[ntp:questions] NTP on Windows Server 2008 R2

Geir Guldstein dont-spam-geir.guldstein at gmail.com
Wed Feb 8 17:45:54 UTC 2012


On 21.01.2012 17:48, Terje Mathisen wrote:
> Geir Guldstein wrote:
>> I am currently working with NTP 4.2.6p5 on Windows Server 2008 R2 (64
>> bit). NTP works reasonably well before I install a certain device
>> driver, which of course must coexist with NTP in the final
>> configuration.
>>
>> I observe the following on a fresh OS installation before the
>> mentioned device driver has been installed:
>> After ntpd has been running for a few hours ntpq reports offsets<
>> 2ms.
>> When ntpd starts it reports the following to the OS event log:
>> ntpd 4.2.6p5 at 1.2349-o Jan 19 9:35:18 (UTC+01:00) 2012 (3)
>> Raised to realtime priority class
>> Performance counter frequency 3.021 MHz
>> Clock interrupt period 15.600 msec (startup slew -0.1 usec/period)
>> Windows clock precision 15.600 msec, min. slew 6.410 ppm/s
>> HZ 64.102 using 43 msec timer 23.256 Hz 64 deep
>> proto: precision = 0.300 usec
>> Listen and drop on 0 v4wildcard 0.0.0.0 UDP 123
>> Listen and drop on 1 v6wildcard :: UDP 123
>> Listen normally on 2 WAN fe80::795c:5b82:ec33:dd9 UDP 123
>> Listen normally on 3 WAN 192.168.1.52 UDP 123
>> Listen normally on 4 Loopback Pseudo-Interface 1 ::1 UDP 123
>> Listen normally on 5 Loopback Pseudo-Interface 1 127.0.0.1 UDP 123
>> peers refreshed
>>
>> I stop NTP, delete the ntp.drift file, install the device driver,
>> restart the system and get the following:
>> Offsets reported by ntpq large are variable, they can be as large as
>> 100-200ms and ntpd steps the clock. The system behaves this way even
>> when it has been running for several hours.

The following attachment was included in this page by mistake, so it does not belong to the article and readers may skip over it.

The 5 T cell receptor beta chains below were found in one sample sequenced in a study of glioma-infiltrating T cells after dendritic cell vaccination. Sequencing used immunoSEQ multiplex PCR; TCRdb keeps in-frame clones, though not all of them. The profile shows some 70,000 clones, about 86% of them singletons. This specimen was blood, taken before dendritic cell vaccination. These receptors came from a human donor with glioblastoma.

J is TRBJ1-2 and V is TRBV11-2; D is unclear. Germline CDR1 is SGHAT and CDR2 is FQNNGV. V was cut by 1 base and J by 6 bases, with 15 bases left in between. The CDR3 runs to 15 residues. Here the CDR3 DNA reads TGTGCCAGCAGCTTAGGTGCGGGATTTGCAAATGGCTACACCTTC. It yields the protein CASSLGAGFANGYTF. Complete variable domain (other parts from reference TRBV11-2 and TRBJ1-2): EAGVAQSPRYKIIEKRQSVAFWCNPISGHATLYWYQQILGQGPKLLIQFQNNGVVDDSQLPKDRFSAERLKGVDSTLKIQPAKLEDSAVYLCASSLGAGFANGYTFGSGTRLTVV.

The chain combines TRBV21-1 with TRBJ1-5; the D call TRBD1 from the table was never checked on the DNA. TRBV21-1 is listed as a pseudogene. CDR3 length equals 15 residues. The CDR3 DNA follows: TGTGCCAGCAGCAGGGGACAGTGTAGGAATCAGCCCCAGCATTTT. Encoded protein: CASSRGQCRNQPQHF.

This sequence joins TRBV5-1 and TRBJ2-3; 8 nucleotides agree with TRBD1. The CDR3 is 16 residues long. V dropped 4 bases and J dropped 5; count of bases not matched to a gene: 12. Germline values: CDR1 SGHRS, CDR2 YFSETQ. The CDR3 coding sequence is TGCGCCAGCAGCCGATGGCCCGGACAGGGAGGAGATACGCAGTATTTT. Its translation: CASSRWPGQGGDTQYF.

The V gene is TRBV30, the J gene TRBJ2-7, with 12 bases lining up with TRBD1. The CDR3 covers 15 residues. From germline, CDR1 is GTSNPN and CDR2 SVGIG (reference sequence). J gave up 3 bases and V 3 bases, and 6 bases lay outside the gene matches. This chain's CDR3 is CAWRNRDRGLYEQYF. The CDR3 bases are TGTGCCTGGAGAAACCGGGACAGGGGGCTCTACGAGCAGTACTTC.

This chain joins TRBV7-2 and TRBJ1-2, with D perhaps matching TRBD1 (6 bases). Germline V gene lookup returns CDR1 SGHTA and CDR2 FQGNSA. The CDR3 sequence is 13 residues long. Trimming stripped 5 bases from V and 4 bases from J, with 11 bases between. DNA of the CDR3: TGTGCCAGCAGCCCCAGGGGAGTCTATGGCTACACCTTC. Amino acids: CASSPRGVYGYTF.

>> When ntpd starts it reports the following to the OS event log:
>> ntpd 4.2.6p5 at 1.2349-o Jan 19 9:35:18 (UTC+01:00) 2012 (3)
>> Raised to realtime priority class
>> Performance counter frequency 3.021 MHz
>> Clock interrupt period 15.600 msec (startup slew -0.2 usec/period)
>> Windows clock precision 0.500 msec, min. slew 6.410 ppm/s
>> using Windows clock directly
>> proto: precision = 500.000 usec
>> Listen and drop on 0 v4wildcard 0.0.0.0 UDP 123
>> Listen and drop on 1 v6wildcard :: UDP 123
>> Listen normally on 2 WAN fe80::795c:5b82:ec33:dd9 UDP 123
>> Listen normally on 3 WAN 192.168.1.52 UDP 123
>> Listen normally on 4 Loopback Pseudo-Interface 1 ::1 UDP 123
>> Listen normally on 5 Loopback Pseudo-Interface 1 127.0.0.1 UDP 123
>> peers refreshed
>>
>> If I uninstall the device driver and restart the system NTP again
>> works reasonably well.
>>
>> I will of course contact the device/driver vendor for support, but
>> wonder whether anyone here has advice to share.
>
> That sounds a lot like a disk or network driver which messes up
> severely, running far too long inside either a real-time thread or (even
> worse) in the interrupt handler.
>
> What kind of driver is this?
>
> SW RAID?
>
> Terje

The driver provides support for serial ports physically located in an 
external device. The device is connected to the host computer using 
Ethernet. I have seen that installing the driver is enough to cause the 
NTP problem. That is, even if the device is disconnected from the 
network and no application uses the serial ports I have the NTP problem.

Geir

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